Source of onions linked to Salmonella outbreak affecting B.C. identified, BCCDC says
This summer the federal government warned Canadian about an outbreak of salmonella linked to red onions imported from the U.S. (iStock)
VANCOUVER -- The Salmonella outbreak linked to red onions that has caused illness across Western Canada and in the United States has been traced to a specific U.S. producer, the B.C. Centre for Disease Control announced Wednesday.
The contaminated red onions that are causing the outbreak have been coming from Thomson International, Inc., of Bakersfield, Calif., the BCCDC said in a news release.
The company has recalled all varieties of onions that could have come in contact with potentially contaminated products, the BCCDC said, adding that British Columbians should not eat, use, sell or serve any red, white, yellow or sweet yellow onions from the company, nor should they eat any products made with these onions.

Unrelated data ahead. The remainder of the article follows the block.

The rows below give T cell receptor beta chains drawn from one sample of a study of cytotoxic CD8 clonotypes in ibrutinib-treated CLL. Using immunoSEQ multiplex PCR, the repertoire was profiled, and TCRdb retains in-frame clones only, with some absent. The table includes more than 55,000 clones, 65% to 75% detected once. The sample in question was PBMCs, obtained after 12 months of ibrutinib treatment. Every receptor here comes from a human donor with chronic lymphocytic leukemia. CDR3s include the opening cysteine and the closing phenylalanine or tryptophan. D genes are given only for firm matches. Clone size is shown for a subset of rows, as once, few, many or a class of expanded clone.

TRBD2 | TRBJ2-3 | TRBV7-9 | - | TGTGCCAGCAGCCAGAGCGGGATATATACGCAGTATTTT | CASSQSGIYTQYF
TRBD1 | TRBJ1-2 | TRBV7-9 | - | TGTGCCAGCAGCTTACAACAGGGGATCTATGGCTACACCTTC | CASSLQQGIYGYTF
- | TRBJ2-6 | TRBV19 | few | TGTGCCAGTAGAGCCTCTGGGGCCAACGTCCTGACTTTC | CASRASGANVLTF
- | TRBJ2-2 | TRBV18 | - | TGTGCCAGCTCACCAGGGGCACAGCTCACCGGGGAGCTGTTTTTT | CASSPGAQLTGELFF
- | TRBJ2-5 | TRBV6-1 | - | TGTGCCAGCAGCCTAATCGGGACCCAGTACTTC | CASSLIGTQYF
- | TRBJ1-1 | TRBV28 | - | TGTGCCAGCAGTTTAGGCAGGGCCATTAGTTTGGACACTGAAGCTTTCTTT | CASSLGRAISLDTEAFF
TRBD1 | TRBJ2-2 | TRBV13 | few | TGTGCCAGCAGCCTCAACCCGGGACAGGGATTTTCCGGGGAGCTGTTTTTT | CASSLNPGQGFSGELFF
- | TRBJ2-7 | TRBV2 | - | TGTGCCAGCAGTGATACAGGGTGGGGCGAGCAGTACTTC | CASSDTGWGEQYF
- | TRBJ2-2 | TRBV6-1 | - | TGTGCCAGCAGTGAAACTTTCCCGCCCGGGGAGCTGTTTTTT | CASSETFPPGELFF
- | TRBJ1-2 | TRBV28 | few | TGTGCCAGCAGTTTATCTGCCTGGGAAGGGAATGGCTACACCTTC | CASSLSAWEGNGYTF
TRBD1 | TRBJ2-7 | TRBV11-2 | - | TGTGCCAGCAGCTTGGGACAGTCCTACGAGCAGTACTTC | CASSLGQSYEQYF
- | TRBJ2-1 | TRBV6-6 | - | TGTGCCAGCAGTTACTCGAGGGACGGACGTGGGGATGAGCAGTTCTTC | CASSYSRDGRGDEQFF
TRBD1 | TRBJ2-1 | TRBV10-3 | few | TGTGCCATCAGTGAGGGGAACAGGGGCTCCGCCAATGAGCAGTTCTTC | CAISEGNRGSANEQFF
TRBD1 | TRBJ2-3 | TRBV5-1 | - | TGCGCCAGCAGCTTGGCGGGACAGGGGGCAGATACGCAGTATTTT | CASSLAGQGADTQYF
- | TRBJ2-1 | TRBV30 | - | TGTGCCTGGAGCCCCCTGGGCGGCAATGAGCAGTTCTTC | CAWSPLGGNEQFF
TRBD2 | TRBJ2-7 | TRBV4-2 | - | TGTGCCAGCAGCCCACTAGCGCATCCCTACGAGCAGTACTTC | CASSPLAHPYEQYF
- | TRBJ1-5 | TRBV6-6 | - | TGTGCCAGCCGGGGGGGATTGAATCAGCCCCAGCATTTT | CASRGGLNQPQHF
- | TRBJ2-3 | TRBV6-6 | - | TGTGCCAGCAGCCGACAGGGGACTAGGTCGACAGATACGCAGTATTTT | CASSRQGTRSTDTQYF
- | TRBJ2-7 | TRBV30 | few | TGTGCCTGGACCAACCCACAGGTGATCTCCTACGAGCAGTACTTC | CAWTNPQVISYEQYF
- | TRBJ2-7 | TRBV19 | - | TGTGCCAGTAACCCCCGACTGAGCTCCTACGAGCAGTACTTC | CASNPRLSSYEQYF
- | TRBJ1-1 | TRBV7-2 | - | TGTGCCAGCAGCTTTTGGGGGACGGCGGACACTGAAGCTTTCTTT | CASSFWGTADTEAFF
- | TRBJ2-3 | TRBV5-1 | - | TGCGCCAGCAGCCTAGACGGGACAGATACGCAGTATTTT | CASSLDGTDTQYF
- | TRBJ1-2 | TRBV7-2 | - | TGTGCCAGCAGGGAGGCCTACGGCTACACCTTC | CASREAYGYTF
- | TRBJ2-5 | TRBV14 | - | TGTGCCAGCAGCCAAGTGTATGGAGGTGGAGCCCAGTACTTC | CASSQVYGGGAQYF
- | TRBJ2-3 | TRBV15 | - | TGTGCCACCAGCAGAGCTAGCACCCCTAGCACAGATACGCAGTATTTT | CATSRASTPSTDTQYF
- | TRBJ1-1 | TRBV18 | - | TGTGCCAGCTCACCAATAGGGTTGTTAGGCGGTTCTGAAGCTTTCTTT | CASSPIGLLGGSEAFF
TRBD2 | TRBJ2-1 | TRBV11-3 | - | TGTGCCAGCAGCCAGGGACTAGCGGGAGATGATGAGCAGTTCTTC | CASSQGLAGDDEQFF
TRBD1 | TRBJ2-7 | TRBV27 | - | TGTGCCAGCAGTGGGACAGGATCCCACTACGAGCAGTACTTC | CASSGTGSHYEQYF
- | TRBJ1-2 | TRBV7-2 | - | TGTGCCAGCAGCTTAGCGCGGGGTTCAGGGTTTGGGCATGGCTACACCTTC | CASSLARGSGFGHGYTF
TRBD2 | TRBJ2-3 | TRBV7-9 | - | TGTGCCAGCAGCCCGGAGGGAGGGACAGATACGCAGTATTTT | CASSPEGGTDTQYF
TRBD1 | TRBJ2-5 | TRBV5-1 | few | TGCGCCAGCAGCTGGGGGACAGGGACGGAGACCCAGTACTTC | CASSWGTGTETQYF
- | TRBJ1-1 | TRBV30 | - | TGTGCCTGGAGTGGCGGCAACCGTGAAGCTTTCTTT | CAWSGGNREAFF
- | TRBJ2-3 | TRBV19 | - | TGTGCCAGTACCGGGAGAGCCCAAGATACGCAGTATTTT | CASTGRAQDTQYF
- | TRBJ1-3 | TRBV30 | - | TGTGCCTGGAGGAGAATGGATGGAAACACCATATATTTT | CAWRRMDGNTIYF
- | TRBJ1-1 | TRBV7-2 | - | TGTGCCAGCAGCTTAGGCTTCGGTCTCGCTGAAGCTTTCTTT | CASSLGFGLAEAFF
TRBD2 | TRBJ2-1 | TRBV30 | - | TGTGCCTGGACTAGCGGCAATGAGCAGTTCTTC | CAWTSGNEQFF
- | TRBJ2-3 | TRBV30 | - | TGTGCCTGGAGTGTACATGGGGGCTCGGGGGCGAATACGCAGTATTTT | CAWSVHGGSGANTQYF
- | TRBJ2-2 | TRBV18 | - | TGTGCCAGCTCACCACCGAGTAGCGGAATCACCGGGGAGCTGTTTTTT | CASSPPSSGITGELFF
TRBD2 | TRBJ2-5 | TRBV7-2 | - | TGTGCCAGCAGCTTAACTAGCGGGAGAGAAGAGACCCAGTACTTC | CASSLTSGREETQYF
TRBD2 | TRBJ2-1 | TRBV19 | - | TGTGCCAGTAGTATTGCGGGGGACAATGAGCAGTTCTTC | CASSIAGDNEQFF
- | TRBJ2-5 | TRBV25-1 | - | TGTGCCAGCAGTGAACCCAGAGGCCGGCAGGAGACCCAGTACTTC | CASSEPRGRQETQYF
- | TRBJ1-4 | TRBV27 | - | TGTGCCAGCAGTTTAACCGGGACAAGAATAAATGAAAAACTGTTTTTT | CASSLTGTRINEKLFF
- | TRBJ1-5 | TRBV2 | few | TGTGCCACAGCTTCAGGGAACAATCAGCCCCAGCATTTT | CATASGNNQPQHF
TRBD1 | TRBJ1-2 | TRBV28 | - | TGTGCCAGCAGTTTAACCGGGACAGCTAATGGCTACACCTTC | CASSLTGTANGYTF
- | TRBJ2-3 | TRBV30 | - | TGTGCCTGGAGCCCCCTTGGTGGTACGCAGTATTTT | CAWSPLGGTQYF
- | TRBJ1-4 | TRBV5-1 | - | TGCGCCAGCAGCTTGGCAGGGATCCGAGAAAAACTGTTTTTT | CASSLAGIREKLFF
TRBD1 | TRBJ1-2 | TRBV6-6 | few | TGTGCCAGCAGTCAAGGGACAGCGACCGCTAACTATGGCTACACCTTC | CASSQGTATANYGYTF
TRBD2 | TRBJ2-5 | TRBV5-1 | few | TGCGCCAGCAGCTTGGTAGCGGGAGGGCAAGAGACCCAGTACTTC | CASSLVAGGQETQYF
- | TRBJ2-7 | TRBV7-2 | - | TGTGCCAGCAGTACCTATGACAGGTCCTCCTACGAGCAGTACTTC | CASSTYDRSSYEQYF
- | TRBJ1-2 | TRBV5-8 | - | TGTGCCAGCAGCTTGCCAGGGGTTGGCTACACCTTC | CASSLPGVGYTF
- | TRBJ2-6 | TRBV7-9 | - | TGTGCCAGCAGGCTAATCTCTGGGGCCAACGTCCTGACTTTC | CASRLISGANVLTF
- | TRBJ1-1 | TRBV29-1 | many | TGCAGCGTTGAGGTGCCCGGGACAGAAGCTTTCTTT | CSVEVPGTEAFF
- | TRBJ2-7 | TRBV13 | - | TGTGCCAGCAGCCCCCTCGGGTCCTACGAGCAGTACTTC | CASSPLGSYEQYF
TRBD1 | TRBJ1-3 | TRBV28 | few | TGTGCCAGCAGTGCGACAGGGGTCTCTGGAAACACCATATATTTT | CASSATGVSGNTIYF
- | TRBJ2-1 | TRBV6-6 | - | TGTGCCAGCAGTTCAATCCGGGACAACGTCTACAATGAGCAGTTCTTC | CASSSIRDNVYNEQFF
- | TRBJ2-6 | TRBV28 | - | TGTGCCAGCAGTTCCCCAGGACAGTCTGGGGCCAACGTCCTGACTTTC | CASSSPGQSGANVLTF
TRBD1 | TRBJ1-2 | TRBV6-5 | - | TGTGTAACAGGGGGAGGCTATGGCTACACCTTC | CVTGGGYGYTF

Thomson International may not be the only source of the tainted onions, the BCCDC said, noting that health officials are still investigating.
"Other onions from the U.S. may be implicated in this outbreak," the centre said in its release.
Onions grown in Canada are not affected, but the BCCDC advises that consumers should not eat onions if they don't know where those onions were sourced.
The outbreak has caused 69 cases of Salmonella in B.C. since mid-June, with cases reported in all regional health authorities, according to the BCCDC.
Symptoms of Salmonella include diarrhea, fever and abdominal cramps, which develop between six hours and seven days after exposure and usually last four to seven days, the BCCDC said.
Most people recover from Salmonella without treatment, but children under age five, adults over 65 and those with weakened immune systems are more likely to have severe illness, the centre said.